US 20060053189 A1 Abstract Briefly, graphics data processing logic includes a plurality of parallel arithmetic logic units (ALUs), such as floating point processors or any other suitable logic, that operate as a vector processor on at least one of pixel data and vertex data (or both) and a programmable storage element that contains data representing which of the plurality of arithmetic logic units are not to receive data for processing. The graphics data processing logic also includes parallel ALU data packing logic that is operatively coupled to the plurality of arithmetic logic processing units and to the programmable storage element to pack data only for the plurality of arithmetic logic units identified by the data in the programmable storage element as being enabled.
Claims(13) 1. Graphics data processing logic comprising:
a plurality of parallel arithmetic logic units that operate as a vector processor on at least one of pixel data and vertex data; a programmable storage element containing data representing which of the plurality of arithmetic logic units are not to receive data for processing; and parallel ALU data packing logic operatively coupled to the plurality of arithmetic logic units and to the programmable storage element and operative to pack data only for the plurality of arithmetic logic units identified by the data representing which of the plurality of arithmetic logic units that are not to receive data for processing. 2. The graphics data processing logic of 3. The graphics data processing logic of 4. The graphics data processing logic of 5. Graphics data processing logic comprising:
a plurality of sets of parallel arithmetic logic units that operate as a vector processor on at least one of pixel data and vertex data; a programmable storage element that includes a pixel processing control register and a vertex processing control register wherein the pixel processing control register stores pixel disable data indicating whether one or more of the plurality of sets of parallel ALUs are not to be used for pixel generation and wherein the vertex processing control register includes vertex disable data representing whether one or more of the sets of parallel ALUs are not to be used for vertex generation and further including clock control logic, operatively coupled to each of the plurality of parallel ALUs to disable a set of parallel ALUs if the both the pixel disable data and the vertex disable data indicate to disable a set of parallel ALUs; and parallel ALU data packing logic, operatively coupled to the plurality of arithmetic logic units and to the programmable storage element, that includes a vertex data packer and a pixel data packer each operative to pack respective data only for the set or sets of arithmetic logic units identified by the data representing which of the plurality of arithmetic logic units that are not to receive data for processing. 6. The logic of 7. A method for processing graphics data comprising:
storing data for a plurality of parallel arithmetic logic units that operate as a vector processor on at least one of pixel data and vertex data wherein the data represents which of the plurality of arithmetic logic units are not to receive data for processing; and packing data only for the plurality of arithmetic logic units identified by the data representing which of the plurality of arithmetic logic units that are not to receive data for processing. 8. A method for adjusting the processing and/or power level comprising:
receiving input corresponding to a request for adjusting the processing and/or power level; and toggling an enable bit to activate or deactivate a subset of a plurality of parallel arithmetic logic units within a pipeline comprised of a plurality of ALUs. 9. The method of 10. The method of 11. A method for adjusting the processing and/or power level comprising:
receiving an enable bit; and deactivating a subset of a plurality of parallel arithmetic logic units within a pipeline comprised of a plurality of ALUs responsive to said enable bit received. 12. Graphics data processing logic comprising:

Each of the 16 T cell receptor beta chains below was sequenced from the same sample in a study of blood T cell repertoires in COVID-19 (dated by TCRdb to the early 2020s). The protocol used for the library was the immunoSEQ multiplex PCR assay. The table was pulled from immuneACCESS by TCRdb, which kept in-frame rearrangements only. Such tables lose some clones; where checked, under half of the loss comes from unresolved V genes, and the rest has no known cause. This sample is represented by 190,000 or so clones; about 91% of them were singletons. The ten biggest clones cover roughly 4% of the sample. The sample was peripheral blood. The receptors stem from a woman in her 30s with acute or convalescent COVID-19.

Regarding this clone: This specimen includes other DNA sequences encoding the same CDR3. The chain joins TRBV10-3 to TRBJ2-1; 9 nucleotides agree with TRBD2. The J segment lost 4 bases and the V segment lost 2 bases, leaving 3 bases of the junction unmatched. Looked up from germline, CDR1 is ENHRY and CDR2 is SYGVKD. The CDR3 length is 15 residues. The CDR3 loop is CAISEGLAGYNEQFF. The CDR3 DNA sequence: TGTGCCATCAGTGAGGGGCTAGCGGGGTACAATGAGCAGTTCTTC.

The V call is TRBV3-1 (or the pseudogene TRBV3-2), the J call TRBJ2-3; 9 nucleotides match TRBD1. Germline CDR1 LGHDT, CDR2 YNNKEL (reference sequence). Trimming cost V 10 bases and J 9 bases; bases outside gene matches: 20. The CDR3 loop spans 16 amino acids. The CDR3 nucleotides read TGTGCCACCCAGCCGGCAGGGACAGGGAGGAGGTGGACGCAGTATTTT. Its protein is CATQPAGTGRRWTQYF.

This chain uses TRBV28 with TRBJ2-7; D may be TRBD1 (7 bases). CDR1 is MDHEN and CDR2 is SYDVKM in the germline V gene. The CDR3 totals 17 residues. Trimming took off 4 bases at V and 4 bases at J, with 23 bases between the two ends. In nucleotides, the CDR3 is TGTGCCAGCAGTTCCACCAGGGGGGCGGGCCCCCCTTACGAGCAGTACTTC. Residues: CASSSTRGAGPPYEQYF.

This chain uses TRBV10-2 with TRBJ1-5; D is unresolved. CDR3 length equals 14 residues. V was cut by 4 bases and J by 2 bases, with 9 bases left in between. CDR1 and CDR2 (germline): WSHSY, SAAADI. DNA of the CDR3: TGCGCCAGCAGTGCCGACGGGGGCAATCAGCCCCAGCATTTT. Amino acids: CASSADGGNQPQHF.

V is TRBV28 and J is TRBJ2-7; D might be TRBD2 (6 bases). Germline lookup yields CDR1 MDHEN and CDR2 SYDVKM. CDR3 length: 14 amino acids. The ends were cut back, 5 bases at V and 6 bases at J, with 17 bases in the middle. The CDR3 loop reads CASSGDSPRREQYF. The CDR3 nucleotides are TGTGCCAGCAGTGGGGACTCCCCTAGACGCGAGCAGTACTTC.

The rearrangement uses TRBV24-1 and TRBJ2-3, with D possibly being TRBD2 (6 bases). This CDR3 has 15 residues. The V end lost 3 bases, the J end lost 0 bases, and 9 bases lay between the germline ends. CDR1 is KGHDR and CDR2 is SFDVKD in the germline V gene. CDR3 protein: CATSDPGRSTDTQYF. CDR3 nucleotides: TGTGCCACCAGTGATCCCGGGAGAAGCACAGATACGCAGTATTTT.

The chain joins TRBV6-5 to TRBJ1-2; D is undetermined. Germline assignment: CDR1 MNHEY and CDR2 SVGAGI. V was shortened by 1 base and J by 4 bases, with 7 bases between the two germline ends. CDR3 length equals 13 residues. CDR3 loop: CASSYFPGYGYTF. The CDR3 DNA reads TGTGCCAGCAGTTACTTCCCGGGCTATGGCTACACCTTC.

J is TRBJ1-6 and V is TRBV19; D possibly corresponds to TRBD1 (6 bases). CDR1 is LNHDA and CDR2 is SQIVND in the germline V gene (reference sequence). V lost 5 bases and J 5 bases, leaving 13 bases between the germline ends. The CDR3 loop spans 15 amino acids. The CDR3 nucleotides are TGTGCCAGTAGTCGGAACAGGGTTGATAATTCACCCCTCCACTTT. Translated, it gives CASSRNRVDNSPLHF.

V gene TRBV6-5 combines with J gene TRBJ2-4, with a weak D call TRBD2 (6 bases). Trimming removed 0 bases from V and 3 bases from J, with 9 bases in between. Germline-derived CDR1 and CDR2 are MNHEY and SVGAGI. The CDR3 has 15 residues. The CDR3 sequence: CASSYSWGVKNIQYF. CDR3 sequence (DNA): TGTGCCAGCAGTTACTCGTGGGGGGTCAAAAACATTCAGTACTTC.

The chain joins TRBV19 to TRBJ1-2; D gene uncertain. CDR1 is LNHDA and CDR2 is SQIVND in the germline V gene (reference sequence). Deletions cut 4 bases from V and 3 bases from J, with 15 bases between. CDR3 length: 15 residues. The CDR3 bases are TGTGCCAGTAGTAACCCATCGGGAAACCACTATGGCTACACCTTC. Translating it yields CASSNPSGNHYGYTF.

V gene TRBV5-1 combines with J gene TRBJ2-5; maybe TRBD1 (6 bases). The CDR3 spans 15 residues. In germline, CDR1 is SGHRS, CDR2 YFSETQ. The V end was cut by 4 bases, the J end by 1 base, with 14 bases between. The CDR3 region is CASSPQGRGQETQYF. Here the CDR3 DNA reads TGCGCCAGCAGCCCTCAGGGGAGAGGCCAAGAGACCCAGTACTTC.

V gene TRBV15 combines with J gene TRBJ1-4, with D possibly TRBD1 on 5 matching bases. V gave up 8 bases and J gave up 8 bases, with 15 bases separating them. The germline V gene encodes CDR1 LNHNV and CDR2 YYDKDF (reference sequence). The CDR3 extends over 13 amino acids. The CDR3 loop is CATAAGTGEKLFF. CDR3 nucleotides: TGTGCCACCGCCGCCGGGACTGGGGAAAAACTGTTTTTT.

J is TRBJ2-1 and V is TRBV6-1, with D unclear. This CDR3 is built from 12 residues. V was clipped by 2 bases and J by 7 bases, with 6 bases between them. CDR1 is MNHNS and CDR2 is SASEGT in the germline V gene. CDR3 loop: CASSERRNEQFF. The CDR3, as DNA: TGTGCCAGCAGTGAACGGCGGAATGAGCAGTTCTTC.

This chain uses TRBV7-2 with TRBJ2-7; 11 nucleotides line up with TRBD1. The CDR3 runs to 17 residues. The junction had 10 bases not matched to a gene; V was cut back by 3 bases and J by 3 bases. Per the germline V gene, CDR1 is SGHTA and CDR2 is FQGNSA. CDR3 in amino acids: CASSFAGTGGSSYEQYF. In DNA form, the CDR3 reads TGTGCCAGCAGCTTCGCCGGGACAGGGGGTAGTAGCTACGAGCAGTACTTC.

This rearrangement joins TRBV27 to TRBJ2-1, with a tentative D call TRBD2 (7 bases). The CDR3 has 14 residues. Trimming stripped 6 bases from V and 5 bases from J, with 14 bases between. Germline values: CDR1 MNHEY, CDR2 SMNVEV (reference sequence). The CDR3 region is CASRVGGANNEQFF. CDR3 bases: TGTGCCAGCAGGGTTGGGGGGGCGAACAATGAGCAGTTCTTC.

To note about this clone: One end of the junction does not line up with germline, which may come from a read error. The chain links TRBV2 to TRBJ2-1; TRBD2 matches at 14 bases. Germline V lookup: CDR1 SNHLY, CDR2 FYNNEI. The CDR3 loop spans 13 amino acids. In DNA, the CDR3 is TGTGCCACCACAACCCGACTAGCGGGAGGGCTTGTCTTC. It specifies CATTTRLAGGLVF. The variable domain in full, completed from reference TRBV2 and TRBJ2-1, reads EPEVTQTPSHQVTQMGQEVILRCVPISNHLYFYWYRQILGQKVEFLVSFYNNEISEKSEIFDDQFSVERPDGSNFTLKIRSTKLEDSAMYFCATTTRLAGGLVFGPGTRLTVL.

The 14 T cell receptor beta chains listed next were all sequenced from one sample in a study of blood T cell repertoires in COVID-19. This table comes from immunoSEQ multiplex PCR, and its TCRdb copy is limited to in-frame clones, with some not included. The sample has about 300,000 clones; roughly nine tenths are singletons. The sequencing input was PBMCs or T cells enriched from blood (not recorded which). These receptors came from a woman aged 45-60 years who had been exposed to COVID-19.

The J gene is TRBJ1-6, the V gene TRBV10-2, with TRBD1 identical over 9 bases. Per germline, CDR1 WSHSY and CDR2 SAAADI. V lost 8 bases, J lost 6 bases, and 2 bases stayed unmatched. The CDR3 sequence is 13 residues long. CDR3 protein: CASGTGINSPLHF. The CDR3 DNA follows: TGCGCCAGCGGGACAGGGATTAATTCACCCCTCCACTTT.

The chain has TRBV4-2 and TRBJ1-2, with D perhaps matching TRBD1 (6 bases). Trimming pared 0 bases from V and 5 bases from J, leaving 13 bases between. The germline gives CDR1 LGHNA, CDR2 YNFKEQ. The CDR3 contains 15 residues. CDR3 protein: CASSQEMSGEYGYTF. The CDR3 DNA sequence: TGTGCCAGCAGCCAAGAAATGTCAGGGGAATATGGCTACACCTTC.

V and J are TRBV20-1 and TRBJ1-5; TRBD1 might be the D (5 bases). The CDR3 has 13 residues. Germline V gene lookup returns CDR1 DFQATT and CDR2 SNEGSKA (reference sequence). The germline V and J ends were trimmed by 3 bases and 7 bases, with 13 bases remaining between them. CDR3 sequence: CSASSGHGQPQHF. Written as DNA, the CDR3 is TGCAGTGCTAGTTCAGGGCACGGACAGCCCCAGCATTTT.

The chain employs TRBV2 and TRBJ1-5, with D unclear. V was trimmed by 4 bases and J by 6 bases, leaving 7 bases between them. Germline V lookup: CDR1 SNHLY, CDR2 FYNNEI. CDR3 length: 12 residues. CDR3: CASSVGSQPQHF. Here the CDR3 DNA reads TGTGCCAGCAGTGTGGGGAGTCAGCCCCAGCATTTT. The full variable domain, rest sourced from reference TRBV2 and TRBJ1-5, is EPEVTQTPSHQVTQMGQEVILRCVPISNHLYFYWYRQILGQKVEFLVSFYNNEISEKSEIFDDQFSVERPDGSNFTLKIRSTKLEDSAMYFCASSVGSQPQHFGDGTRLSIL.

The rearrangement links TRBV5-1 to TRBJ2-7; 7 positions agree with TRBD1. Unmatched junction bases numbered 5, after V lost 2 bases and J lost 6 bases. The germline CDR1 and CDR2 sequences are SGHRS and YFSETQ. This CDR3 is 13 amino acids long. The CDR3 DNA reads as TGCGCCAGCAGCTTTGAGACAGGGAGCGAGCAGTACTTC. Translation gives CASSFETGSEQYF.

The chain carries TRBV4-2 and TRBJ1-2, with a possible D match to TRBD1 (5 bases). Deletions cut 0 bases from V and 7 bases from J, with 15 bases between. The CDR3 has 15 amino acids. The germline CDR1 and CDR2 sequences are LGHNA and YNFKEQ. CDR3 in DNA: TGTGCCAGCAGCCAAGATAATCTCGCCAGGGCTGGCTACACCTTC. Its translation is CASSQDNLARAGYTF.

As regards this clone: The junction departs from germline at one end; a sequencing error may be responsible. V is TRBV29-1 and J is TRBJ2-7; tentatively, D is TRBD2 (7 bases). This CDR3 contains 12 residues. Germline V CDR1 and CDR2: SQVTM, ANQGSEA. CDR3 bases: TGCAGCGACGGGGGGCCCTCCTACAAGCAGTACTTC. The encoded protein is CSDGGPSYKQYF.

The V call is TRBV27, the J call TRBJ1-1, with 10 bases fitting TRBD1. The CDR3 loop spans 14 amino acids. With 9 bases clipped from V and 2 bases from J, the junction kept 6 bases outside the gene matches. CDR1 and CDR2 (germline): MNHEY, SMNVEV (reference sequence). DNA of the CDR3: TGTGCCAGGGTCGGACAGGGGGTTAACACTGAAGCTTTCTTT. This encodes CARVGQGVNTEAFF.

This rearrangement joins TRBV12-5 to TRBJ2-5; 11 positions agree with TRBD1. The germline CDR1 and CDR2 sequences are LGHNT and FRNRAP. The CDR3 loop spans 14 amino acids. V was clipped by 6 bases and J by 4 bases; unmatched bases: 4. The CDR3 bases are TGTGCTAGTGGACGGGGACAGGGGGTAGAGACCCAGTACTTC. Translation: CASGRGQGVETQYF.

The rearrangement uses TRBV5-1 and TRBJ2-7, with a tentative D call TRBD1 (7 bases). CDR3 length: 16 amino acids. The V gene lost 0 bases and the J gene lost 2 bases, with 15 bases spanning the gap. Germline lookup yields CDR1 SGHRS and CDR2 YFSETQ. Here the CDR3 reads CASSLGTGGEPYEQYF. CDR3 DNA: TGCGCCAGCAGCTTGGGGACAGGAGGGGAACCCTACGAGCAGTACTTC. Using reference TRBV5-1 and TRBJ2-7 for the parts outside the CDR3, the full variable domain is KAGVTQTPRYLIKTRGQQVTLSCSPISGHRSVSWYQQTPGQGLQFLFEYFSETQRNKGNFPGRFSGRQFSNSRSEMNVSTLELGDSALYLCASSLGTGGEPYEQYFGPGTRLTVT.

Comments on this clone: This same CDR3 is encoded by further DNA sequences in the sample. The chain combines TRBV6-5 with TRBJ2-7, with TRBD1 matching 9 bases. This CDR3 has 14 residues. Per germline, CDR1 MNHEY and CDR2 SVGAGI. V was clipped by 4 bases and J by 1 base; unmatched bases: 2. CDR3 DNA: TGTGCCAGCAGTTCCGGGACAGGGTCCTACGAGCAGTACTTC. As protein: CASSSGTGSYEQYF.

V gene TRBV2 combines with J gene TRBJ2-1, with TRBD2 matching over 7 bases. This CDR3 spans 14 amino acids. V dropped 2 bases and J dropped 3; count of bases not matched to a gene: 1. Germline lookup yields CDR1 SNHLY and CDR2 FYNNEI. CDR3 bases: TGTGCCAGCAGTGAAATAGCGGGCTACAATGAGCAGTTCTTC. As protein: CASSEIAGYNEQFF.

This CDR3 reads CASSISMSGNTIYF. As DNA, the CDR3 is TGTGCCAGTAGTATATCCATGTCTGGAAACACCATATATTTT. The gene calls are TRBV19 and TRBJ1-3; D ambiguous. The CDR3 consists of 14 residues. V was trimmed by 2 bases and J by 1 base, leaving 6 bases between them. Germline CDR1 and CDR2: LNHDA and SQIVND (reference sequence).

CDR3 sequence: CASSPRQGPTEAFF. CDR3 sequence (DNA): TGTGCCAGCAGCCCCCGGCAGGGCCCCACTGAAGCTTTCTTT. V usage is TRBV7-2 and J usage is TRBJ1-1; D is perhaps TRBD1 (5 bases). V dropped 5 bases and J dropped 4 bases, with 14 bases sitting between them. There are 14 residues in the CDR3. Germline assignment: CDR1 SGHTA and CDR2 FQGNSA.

logic, operatively coupled to receive fuse bits associated with one or more defective arithmetic logic units of a plurality of parallel arithmetic logic units and operatively coupled to receive bits representing selectable disable bits operative to disable ALUs that remain based on the fuse bits. 13. The graphics data processing logic of Description This application claims the benefit of U.S. Provisional Application Ser. No. 60/600,943 filed Aug. 11, 2004, entitled “GRAPHICS PROCESSING LOGIC WITH VARIABLE ARITHMETIC LOGIC UNIT CONTROL AND METHOD THEREFOR”, having as an inventor Michael Mantor, and owned by instant assignee and hereby incorporated by reference in its entirety. The invention relates generally to graphics data processing devices and methods, and more particularly to graphics data processing apparatus and methods that provide variable level processing to vary the processing power of a graphics processor and/or providing continued operation due to defective ALUs within a graphics processing device, and/or to methods and apparatus that provide power reduction by controlling clock signals to one or more logic units. In order to provide differing performance levels for a system or subsystem, some graphics processing devices have control circuitry that allows, for example, entire graphics processing pipelines to be selectively switched in or switched out to provide a higher level of performance or a lower level of performance so that different product performance levels can be achieved using a common die for example. However, the level of granularity of performance control is typically very high. For example, an entire pipeline is usually capable of being selectively enabled or disabled to allow for more or fewer graphics pipelines to be used on a given die. It is also known to provide the performance selection or enabling the respective pipelines through a programmable register set that may be programmed, for example, through a suitable driver application executing on a host processor. However, it would be desirable to have a graphics processor or graphics processing circuitry that would allow a finer granularity of performance control. In addition, it would be desirable to reduce power consumption on a dynamic basis at a suitable granularity level. The invention will be more readily understood in view of the following description when accompanied by the below figures and wherein like reference numerals represent like elements: Briefly, graphics data processing logic includes a plurality of parallel arithmetic logic units (ALUs), such as floating point processors or any other suitable logic, that operate as a vector processor on at least one of pixel data and vertex data (or both) and a programmable storage element that contains data representing which of the plurality of arithmetic logic units are not to receive data for processing. The graphics data processing logic also includes parallel ALU data packing logic that is operatively coupled to the plurality of arithmetic logic processing units and to the programmable storage element to pack data only for the plurality of arithmetic logic units identified by the data in the programmable storage element as being enabled. In one embodiment, a subset of ALUs out of the plurality of parallel ALUs are effectively disabled and the parallel ALU data packing logic packs data only for the subsets of ALUs identified as being able to receive data. In another embodiment, enable logic may be provided for each of the ALUs to provide a per-ALU disabling control level. In another embodiment, a clock signal to one or more of the plurality of ALUs is disabled to reduce power consumption when the ALUs do not need to be used for processing data. A method is also disclosed that includes storing data for a plurality of parallel ALUs that operate as vector processors that process at least one of pixel data and vertex data wherein the data represents which of the plurality of arithmetic logic units are not to receive data for processing. The method includes also packing data only for the plurality of arithmetic logic units identified by the stored data as being allowed to receive data. It is noted there may be an enable bit that controls, for example, a subset of ALUs, such as four ALUs together to allow groups of parallel ALUs within a pipeline to be disabled or enabled as opposed to an entire pipeline for example. In addition, if desired, fuses may be used to hardwire the disabling of particular parallel ALUs as opposed to or in addition to using programmable registers. The programmable registers may be programmed through a suitable driver executing on a host processor, or any other suitable processor and may be controlled to activate or deactivate subsets of parallel ALUs to facilitate power reduction or reduce or increase the performance level of a graphics processor. For example, during low power conditions, the processing configuration of the graphics processor may be readily changed under software control through a programmable register set. Also in one embodiment, the parallel ALU data packing logic only packs data for a given row of parallel processors, for example, a subset of quad processors based on register values that indicate which subset of processors are enabled. Clock control logic is provided, for example, for each quad processor or other subset of processors since in one embodiment a same subset of parallel ALUs are used both for processing pixel data and for processing vertex data. As such, the clock control logic does not shut the clock off to the subset unless two conditions are met. For example, the clock is shutoff only when bits in the register set indicate that the subset of quad processors is disabled for both pixel processing and vertex processing. An apparatus with circuit redundancy includes a set of parallel arithmetic logic units (ALUs), a redundant parallel ALU, input data shifting logic that is coupled to the set of parallel ALUs and that is operatively coupled to the redundant parallel ALU. The input data shifting logic shifts input data for a defective ALU, in a first direction, to a neighboring ALU in the set. When the neighboring ALU is the last or end ALU in the set, the shifting logic continues to shift the input data for the end ALU that is not defective, to the redundant parallel ALU. The redundant parallel ALU then operates on a unit of work for the defective ALU, but not necessary the same data set as the defective unit unless it was the last of a set of ALUs. Output data shifting logic is coupled to an output of the parallel redundant ALU and all other ALU outputs to shift the output data in a second and opposite direction than the input shifting logic, to realign output of data for continued processing, including for storage or for further processing by other circuitry. As such, once a defective ALU is detected, data for that ALU is then shifted to a neighboring ALU and data for the neighboring ALU is routed to a next neighboring ALU and so on until an end ALU is reached where after the data destined for the end ALU is then passed to the redundant ALU for processing. The shifting logic may be dynamically controlled each time the defective ALU is to be used or more statically such as once after testing determines which ALU is defective. A method is also disclosed that includes storing data representing which ALU is defective, such as one or more registers identifying column and row information regarding an ALU that is in a two dimensional array, or any other suitable identification data. The method also includes receiving input data for a group of parallel ALUs, shifting input data for the defective ALU in the first direction to a neighboring ALU and all subsequent ALUs in the group and from the end ALU in the group (e.g. subset) to a redundant ALU. The method also includes shifting output data from the redundant ALU and all other ALU outputs in a second direction to realign output to correct data path flow for the ALU array caused by the shifting of the input data. In another embodiment, a set of parallel ALUs are divided into a plurality of subsets of parallel ALUs. Data shifting logic associated with each of the subset is employed and is operative to shift input data to a neighboring parallel ALU in a subset. Multiplexing logic is operatively coupled to the subset based data shifting logic and also coupled to the redundant parallel ALU, to receive data destined from an end ALU in each of the subsets of parallel ALUs. This may be advantageous where ALU circuitry for groups of ALUs are located in proximity to one another on an integrated circuit die to help reduce the wiring complexity and number of connections that need to be made to facilitate use of the redundant ALU if any of the parallel ALUs is defective. Also in this embodiment, output data shifting logic is also grouped in subsets and receives data output from the parallel redundant ALU and all other ALU outputs to shift the output data in a second and opposite direction to realign output of data for continued processing. In another embodiment, a two dimensional array of arithmetic logic units are logically arranged to have multiple sets of horizontal parallel ALUs that receive or output data in a common cycle. In one example, the ALUs are made up of a plurality of single instruction multiple data (SIMD) processors that each include a set of parallel vector scalar processors. However, it will be recognized that any suitable ALUs may be employed. A single redundant ALU may be switched in for any of the ALUs in the two dimensional array of arithmetic logic units. Among other advantages, increased yields may be achieved with relatively low cost circuit redundancy since an entire SIMD processor need not be replicated as a redundant circuit but instead a subcomponent of the SIMD processor may be duplicated. In addition, the wiring complexity can be substantially reduced by grouping and shifting input/output data to multiple neighboring ALUs. In one embodiment, the shifting logic includes multiplexing logic that includes a bank of multiplexors. However any suitable switching structure may be employed. The apparatus The input data shifting logic As shown, the defective ALU detector control logic Storing data representing which ALU is defective may include for example storing a row and column ID if a two dimensional array of ALUs is employed as described later. As noted, the stored data may also be based on, for example, blown fuses that are blown during the testing process to indicate which ALU is defective. Any other suitable mechanism may also be used as desired. The defective ALU detection logic Also in this example, the input data shifting logic The shifting logic By way of illustration, if ALU By way of example only, there are 4 GPRs (General Purpose Register file) per ALU. Each of the 4 GPRs belongs to one ALU and are preferably skewed in their reads (and writes) so for each clock there is a new source A, B and C available to a vector engine. For example, for a single vector/scalar/fetch engine input/output requirements, there can be up to 4 source operands required per clock and up to 4 desired writes per clock. However it will be recognized that any suitable ALU may be employed. As shown, the apparatus The vertex grouper tessellator The sequencer The scan converter The primitive assembler The texture pipe and vertex cache The vertex cache provides a second fetch resource for the SIMD engines. The vertex cache accepts vertex indices from the set of shader pipes that reside in the SIMD processors and state data from the sequencer to perform address calculations for data fetching. If the requested data is not in the cache it will be fetched from memory. The return data can undergo a format conversion prior to loading data back into the requesting SIMD processors. Any such graphic processor could employ one, two or more fetch resources. The SIMD processor As such the ALUs in the SIMD The shader processor interpolator (SPI) includes input staging storage and preprocessing logic to determine and load input data into the parallel ALU units. To create data per pixel, a bank of interpolators interpolate vertex data per primitive with the scan converter's provided barycentric coordinates to create data per pixel for pixel shaders in a manner as known in the art. Referring to As shown, there are banks of data buffers With respect to Also, although not shown, the defective ALU detection logic In the output data shifting logic For example, with respect to In a similar fashion the shader processor (SP) and shader export (SX) blocks shown for example in As shown, two sets of two-to-one multiplexors are used with respect to the SPI input to facilitate suitable synchronization and timing. As shown in As also shown in The corresponding ROM_BAD_PIPE_DISABLE REGISTER In one embodiment, fuse bits ( In an alternative embodiment, the fuse bits are not used but instead dynamic selection and control of the shifting multiplexors may be performed wherein, for example, the input data As noted above, in one embodiment the data is shifted to a neighboring ALU but not to all ALUs in the set since subsets are designated to limit the amount of shifting and hence reduce the number of wired connections necessary to route the information to a suitable redundant ALU. Moreover due to physical locations of the next neighboring ALU on a chip, shifting to all neighboring ALUs may add too much delay. Accordingly the grouping of ALUs and subsets is utilized, in one embodiment. In other words, a set of ALUs is partitioned into input groups associated with a subset of ALUs. In addition as noted above, the shifting logic may shift the data to multiplexing logic or switching logic which then suitably routes the shifted input data to the parallel redundant ALU. In this example, the parallel ALUs are grouped in subsets as noted above and the programmable storage element Since any row of parallel ALUs may perform vector operations, in this example, the programmable storage element includes a register set The parallel ALU data packing logic packs data only for the plurality of arithmetic logic units identified by the pixel disable data and vertex disable data When power reduction is the goal, the clock control logic The graphics processing logic also includes ALU subset disable logic In this example, the parallel ALU data packing logic Similarly, the vertex packer The ALU disable logic Referring to The sequencer As such, among other advantages, the above operation provides for programmable control and packing of data to parallel arithmetic logic units that operate as a vector processor on at least pixel data or vertex data or both and may also facilitate suitable control to reduce power consumption when desired. Other advantages will be recognized by those of ordinary skill in the art. The above detailed description of the invention and the examples described therein have been presented for the purposes of illustration and description only and not by limitation. Also, the word “coupled” means directly or indirectly coupled to facilitate operation of the circuit. It is therefore contemplated that the present invention cover any and all modifications, variations or equivalents that fall within the spirit and scope of the basic underlying principles disclosed above and claimed herein. Patent Citations